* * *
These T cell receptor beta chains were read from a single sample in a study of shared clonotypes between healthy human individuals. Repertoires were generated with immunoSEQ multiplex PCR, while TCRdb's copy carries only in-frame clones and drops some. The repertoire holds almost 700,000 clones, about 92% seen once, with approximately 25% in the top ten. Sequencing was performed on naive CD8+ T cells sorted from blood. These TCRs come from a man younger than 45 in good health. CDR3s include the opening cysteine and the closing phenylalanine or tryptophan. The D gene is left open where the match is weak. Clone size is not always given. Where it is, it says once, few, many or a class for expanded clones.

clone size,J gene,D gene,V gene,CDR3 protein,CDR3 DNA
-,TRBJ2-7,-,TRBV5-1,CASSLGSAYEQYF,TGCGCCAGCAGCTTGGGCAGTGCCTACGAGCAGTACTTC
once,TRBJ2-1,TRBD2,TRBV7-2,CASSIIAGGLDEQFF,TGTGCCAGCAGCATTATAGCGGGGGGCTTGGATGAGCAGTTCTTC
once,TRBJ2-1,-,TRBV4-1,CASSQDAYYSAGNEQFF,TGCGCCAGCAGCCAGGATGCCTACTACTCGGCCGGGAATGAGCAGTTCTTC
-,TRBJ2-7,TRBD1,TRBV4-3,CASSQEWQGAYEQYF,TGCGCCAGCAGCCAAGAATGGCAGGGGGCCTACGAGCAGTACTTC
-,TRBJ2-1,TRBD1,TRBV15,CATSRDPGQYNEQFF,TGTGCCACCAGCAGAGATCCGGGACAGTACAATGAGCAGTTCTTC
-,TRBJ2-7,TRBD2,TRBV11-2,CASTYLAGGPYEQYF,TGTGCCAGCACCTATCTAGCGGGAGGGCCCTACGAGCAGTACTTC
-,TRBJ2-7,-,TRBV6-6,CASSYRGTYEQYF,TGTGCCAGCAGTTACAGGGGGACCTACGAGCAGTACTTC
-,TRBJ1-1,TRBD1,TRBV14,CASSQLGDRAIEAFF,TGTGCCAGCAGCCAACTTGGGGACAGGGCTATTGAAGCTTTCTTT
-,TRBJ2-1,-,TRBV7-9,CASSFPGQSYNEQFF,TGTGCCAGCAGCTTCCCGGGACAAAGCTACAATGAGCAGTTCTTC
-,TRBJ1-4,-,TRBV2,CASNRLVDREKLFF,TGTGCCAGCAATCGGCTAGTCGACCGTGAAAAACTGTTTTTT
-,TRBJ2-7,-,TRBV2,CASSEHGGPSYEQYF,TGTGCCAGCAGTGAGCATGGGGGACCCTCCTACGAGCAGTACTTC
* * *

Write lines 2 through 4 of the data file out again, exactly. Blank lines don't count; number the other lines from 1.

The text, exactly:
clone size,J gene,D gene,V gene,CDR3 protein,CDR3 DNA
-,TRBJ2-7,-,TRBV5-1,CASSLGSAYEQYF,TGCGCCAGCAGCTTGGGCAGTGCCTACGAGCAGTACTTC
once,TRBJ2-1,TRBD2,TRBV7-2,CASSIIAGGLDEQFF,TGTGCCAGCAGCATTATAGCGGGGGGCTTGGATGAGCAGTTCTTC